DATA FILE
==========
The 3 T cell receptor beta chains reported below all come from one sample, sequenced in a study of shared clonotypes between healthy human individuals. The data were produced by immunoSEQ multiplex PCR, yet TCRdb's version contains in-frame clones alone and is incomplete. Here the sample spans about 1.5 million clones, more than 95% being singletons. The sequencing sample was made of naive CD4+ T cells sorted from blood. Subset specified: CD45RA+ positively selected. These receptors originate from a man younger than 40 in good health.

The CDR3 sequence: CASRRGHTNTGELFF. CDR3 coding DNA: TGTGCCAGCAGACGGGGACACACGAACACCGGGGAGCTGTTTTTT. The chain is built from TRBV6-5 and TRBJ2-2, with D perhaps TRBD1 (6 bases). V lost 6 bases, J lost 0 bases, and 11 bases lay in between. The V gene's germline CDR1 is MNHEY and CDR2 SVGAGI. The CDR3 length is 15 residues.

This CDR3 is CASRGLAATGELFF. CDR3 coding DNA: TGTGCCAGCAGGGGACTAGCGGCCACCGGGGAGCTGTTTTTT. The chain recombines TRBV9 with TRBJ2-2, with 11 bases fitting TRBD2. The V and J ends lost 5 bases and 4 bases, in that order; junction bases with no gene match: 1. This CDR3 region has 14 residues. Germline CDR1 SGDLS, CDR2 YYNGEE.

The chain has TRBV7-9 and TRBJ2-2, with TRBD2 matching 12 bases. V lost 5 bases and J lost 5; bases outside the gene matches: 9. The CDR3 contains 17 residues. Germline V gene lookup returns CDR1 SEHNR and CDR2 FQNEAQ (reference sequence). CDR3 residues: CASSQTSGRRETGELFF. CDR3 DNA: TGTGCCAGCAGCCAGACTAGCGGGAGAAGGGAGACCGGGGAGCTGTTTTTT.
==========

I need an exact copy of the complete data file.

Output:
The 3 T cell receptor beta chains reported below all come from one sample, sequenced in a study of shared clonotypes between healthy human individuals. The data were produced by immunoSEQ multiplex PCR, yet TCRdb's version contains in-frame clones alone and is incomplete. Here the sample spans about 1.5 million clones, more than 95% being singletons. The sequencing sample was made of naive CD4+ T cells sorted from blood. Subset specified: CD45RA+ positively selected. These receptors originate from a man younger than 40 in good health.

The CDR3 sequence: CASRRGHTNTGELFF. CDR3 coding DNA: TGTGCCAGCAGACGGGGACACACGAACACCGGGGAGCTGTTTTTT. The chain is built from TRBV6-5 and TRBJ2-2, with D perhaps TRBD1 (6 bases). V lost 6 bases, J lost 0 bases, and 11 bases lay in between. The V gene's germline CDR1 is MNHEY and CDR2 SVGAGI. The CDR3 length is 15 residues.

This CDR3 is CASRGLAATGELFF. CDR3 coding DNA: TGTGCCAGCAGGGGACTAGCGGCCACCGGGGAGCTGTTTTTT. The chain recombines TRBV9 with TRBJ2-2, with 11 bases fitting TRBD2. The V and J ends lost 5 bases and 4 bases, in that order; junction bases with no gene match: 1. This CDR3 region has 14 residues. Germline CDR1 SGDLS, CDR2 YYNGEE.

The chain has TRBV7-9 and TRBJ2-2, with TRBD2 matching 12 bases. V lost 5 bases and J lost 5; bases outside the gene matches: 9. The CDR3 contains 17 residues. Germline V gene lookup returns CDR1 SEHNR and CDR2 FQNEAQ (reference sequence). CDR3 residues: CASSQTSGRRETGELFF. CDR3 DNA: TGTGCCAGCAGCCAGACTAGCGGGAGAAGGGAGACCGGGGAGCTGTTTTTT.